This profile is taken from the upcoming Top 100 Executives 2020 Leaders League special report.
GSK’s chief executive officer Emma Walmsley is not afraid to tackle problems head on. With the company’s share price having shown little sign of movement for an extended period, Walmsley embarked on a dramatic shake-up of the company. This has involved the spin-off of the consumer health division, which was merged with Pfizer’s consumer healthcare business last year. The move proved to be a boost for shareholders with the company’s shares rising 7 per cent when the Pfizer deal was first announced. It was reported that the joint venture would generate total annual cost savings of £500 million by 2022.
The Pfizer tie-up followed GSK’s decision to spend $13 billion acquiring Novartis’s stake in their consumer joint venture and this take full ownership of the business. This had been part of Walmsley’s strategy to improve the pharmaceutical giant’s long-term competitive performance – a key plank of this strategy has been prioritizing R&D programmes. In accordance with this approach, GSK completed the acquisition of Tesaro, an oncology-focused company based in Waltham, Massachusetts, for approximately $5.1 billion.
However, despite initial reservations, the strategy is paying off. Walmsley has been seen as taking a series of bold moves in her efforts to breathe new life into the business, but these steps have been calculated risks. The company’s 2019 annual report showed that group sales grew 10 per cent to £33.8 billion. Walmsley’s big bet on innovation succeeded – new products drove the big increase in sales with GSK’s shingles vaccine Shingrix reporting sales of £1.8 billion. In the respiratory field, there was a notable increase in Trelegy and Nucala sales, while HIV drugs Dovato and Juluca, contributed sales of £422 million.
Walmsley efforts’ to make the R&D pipeline the cornerstone of the GSK regeneration resulted in 2019 proving to be a landmark year for the company in this respect. The company secured three major approvals, eight regulatory filings for new medicines, six positive readouts from assets in pivotal studies and also progressed four new assets into pivotal studies.
"Walmsley efforts’ to make the R&D pipeline the cornerstone of the GSK regeneration resulted in 2019 proving to be a landmark year for the company in this respect"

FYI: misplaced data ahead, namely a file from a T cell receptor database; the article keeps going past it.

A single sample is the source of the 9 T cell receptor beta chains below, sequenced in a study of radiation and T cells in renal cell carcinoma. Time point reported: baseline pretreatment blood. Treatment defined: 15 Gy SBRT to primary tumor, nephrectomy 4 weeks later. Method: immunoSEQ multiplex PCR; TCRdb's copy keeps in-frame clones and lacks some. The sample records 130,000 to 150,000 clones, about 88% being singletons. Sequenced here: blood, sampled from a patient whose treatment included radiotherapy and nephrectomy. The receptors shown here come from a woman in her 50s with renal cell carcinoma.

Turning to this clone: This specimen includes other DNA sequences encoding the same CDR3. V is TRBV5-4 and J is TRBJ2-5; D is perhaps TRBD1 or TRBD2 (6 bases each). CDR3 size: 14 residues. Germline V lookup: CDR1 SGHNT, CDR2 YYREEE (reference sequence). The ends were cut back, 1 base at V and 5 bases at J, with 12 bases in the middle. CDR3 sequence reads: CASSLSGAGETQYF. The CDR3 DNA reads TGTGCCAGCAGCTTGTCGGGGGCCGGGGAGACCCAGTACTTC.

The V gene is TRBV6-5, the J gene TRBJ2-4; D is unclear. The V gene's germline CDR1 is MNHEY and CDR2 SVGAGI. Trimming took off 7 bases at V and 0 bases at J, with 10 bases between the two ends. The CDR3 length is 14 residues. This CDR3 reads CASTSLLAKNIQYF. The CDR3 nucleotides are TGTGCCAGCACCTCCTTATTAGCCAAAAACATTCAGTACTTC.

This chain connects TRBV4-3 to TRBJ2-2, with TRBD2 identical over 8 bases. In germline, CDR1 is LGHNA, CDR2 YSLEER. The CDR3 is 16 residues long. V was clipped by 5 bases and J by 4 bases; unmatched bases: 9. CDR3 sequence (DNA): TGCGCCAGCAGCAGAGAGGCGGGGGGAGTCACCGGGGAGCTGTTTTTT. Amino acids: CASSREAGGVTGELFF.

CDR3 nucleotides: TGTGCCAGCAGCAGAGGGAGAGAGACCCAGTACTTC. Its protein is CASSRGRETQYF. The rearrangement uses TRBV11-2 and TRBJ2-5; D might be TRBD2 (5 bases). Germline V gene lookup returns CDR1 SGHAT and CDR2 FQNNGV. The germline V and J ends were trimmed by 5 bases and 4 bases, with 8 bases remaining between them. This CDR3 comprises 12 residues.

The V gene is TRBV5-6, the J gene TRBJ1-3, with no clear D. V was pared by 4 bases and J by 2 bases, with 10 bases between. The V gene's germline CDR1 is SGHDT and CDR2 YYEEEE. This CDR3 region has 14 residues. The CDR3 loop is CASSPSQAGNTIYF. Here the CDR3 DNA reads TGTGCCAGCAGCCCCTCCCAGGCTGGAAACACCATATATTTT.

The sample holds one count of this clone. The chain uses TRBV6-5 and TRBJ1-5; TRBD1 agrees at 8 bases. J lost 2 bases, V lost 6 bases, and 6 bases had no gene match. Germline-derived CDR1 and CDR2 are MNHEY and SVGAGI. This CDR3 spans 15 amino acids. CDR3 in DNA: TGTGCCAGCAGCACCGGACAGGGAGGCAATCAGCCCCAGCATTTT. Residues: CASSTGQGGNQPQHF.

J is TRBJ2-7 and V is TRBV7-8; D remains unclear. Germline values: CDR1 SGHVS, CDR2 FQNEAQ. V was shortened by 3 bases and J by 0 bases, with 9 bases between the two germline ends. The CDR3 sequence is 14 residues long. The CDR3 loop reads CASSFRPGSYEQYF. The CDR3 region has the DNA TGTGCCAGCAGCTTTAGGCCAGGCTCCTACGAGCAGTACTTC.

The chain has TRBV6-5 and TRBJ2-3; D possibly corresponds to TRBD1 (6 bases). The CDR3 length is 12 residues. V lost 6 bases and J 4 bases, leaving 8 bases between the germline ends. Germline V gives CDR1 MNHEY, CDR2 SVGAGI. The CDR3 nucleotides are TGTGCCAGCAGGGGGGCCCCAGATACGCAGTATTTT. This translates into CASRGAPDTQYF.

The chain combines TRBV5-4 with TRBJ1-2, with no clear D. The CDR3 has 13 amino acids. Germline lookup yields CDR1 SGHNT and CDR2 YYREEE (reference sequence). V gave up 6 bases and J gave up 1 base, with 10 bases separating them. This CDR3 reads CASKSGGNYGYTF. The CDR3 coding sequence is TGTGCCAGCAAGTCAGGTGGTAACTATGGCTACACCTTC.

In its 2019 annual report, GSK said that, in total, it had 39 medicines and 15 vaccines currently in clinical development, and in 2020 “we expect at least six potential product approvals”. In early 2020, GSK secured a ground-breaking agreement with the new Gates Medical Research Institute to develop the vaccine for use in low-income countries. Meanwhile, in February 2020, in an effort to support the global response to the outbreak caused by coronavirus (SARS-CoV-2), GSK formed collaborations with CEPI (Coalition for Epidemic Preparedness Innovations) – as well as other institutions and companies – to make GSK’s vaccine adjuvant technology available for the development of a vaccine.
In addition, in 2019, female representation across the organization increased and GSK was recognized by the Stonewall LGBT+ rights group as a top global employer.
Like many businesses, GSK’s took a hit due to the coronavirus – sales in the second quarter of 2020 fell 3 per cent to €7.6 billion, while earnings per share fell to 19.2p, lower than the 20.1p analysts had predicted. However, under Walmsley’s guidance, the fundamentals of the business look strong and the focus on R&D is expected to payoff. The company expects that “multiple options will be needed to prevent and treat Covid-19 and it is working to develop potential adjuvanted vaccines. In addition, the decision to make strategic investments in next-generation vaccine and antibody technologies – partly through a collaboration with CureVac – looks to be evidence of sound judgment on Walmsley’s part.